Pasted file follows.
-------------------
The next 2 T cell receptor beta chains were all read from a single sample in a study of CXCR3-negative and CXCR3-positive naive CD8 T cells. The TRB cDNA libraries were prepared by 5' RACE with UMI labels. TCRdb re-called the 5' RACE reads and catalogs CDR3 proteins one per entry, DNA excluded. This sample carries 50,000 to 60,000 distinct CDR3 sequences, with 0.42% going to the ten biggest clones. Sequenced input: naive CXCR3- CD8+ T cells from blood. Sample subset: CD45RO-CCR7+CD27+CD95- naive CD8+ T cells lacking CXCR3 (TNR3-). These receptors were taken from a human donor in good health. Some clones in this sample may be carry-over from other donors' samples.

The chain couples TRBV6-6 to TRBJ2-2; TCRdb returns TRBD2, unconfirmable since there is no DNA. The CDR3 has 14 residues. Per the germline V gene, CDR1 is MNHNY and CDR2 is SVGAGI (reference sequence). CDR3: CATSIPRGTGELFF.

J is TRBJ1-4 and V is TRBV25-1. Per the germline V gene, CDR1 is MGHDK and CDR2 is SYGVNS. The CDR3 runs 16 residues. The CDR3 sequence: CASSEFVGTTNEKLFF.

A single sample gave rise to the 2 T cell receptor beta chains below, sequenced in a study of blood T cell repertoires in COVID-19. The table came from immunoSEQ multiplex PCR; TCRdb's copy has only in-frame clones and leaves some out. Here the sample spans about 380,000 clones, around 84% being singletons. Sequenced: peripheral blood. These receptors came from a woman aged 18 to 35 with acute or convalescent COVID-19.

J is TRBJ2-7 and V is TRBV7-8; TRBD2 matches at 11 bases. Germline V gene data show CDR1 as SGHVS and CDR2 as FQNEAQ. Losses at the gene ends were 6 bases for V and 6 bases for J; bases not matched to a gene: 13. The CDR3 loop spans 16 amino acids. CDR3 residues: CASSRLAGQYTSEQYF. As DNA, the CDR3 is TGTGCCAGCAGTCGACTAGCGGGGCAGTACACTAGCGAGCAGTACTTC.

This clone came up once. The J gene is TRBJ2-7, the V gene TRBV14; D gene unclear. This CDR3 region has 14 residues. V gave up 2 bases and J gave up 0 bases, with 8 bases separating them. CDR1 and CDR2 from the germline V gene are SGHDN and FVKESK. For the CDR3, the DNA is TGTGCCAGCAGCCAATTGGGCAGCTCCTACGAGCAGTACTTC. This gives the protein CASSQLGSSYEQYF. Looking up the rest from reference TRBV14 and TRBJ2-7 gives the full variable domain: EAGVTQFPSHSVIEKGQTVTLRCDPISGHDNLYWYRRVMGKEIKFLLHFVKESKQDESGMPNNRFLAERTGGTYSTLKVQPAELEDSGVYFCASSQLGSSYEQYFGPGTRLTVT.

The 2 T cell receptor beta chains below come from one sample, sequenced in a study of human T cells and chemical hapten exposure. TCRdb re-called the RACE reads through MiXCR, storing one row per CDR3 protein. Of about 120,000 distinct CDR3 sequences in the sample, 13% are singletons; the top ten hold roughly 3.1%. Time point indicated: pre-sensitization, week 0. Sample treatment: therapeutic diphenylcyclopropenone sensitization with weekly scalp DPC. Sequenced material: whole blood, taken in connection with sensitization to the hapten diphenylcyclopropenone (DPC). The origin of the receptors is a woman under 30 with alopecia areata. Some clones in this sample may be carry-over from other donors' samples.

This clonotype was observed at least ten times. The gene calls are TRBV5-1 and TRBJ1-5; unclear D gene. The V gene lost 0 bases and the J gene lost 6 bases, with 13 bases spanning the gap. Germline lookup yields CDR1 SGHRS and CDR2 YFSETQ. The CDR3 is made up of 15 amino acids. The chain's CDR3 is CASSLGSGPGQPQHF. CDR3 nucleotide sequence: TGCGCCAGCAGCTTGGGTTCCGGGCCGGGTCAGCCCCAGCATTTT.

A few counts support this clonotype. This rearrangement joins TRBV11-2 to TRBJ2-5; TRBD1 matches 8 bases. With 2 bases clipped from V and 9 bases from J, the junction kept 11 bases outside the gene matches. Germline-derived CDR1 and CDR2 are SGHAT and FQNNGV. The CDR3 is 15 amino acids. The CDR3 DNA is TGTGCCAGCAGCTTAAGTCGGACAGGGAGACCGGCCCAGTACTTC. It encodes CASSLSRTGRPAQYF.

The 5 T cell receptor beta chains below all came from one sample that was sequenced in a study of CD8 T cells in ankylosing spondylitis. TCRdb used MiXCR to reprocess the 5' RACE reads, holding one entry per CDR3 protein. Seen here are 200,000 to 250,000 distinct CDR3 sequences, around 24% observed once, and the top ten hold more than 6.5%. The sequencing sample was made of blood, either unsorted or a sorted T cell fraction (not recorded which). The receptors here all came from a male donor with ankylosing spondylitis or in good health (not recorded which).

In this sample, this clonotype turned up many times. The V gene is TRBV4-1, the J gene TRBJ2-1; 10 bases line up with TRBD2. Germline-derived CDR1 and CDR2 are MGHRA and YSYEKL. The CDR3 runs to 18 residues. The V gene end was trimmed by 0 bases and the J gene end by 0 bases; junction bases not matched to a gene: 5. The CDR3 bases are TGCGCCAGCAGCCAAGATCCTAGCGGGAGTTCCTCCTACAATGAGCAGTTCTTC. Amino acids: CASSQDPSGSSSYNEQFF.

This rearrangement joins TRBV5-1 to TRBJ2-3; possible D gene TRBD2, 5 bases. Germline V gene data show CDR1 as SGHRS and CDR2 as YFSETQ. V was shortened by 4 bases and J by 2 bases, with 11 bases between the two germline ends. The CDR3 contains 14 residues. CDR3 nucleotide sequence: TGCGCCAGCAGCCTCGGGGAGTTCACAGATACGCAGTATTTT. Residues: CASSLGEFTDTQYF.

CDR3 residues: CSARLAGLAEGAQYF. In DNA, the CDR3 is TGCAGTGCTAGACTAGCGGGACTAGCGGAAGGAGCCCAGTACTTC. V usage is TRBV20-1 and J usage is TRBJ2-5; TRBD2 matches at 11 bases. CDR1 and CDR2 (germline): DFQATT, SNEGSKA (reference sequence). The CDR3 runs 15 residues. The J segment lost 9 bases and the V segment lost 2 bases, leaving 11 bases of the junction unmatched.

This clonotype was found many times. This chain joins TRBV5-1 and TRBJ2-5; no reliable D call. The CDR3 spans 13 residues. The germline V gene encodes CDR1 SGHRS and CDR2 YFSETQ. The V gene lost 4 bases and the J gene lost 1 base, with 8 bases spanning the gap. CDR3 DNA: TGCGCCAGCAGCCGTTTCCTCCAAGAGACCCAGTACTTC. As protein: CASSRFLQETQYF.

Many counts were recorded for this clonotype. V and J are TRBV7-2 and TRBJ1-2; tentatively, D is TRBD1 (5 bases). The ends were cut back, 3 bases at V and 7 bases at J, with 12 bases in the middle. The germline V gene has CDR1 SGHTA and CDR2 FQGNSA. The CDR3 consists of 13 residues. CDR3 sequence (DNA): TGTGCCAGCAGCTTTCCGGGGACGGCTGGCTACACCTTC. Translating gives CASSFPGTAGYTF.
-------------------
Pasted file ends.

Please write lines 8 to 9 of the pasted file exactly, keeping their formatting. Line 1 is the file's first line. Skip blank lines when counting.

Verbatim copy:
This clonotype was observed at least ten times. The gene calls are TRBV5-1 and TRBJ1-5; unclear D gene. The V gene lost 0 bases and the J gene lost 6 bases, with 13 bases spanning the gap. Germline lookup yields CDR1 SGHRS and CDR2 YFSETQ. The CDR3 is made up of 15 amino acids. The chain's CDR3 is CASSLGSGPGQPQHF. CDR3 nucleotide sequence: TGCGCCAGCAGCTTGGGTTCCGGGCCGGGTCAGCCCCAGCATTTT.

A few counts support this clonotype. This rearrangement joins TRBV11-2 to TRBJ2-5; TRBD1 matches 8 bases. With 2 bases clipped from V and 9 bases from J, the junction kept 11 bases outside the gene matches. Germline-derived CDR1 and CDR2 are SGHAT and FQNNGV. The CDR3 is 15 amino acids. The CDR3 DNA is TGTGCCAGCAGCTTAAGTCGGACAGGGAGACCGGCCCAGTACTTC. It encodes CASSLSRTGRPAQYF.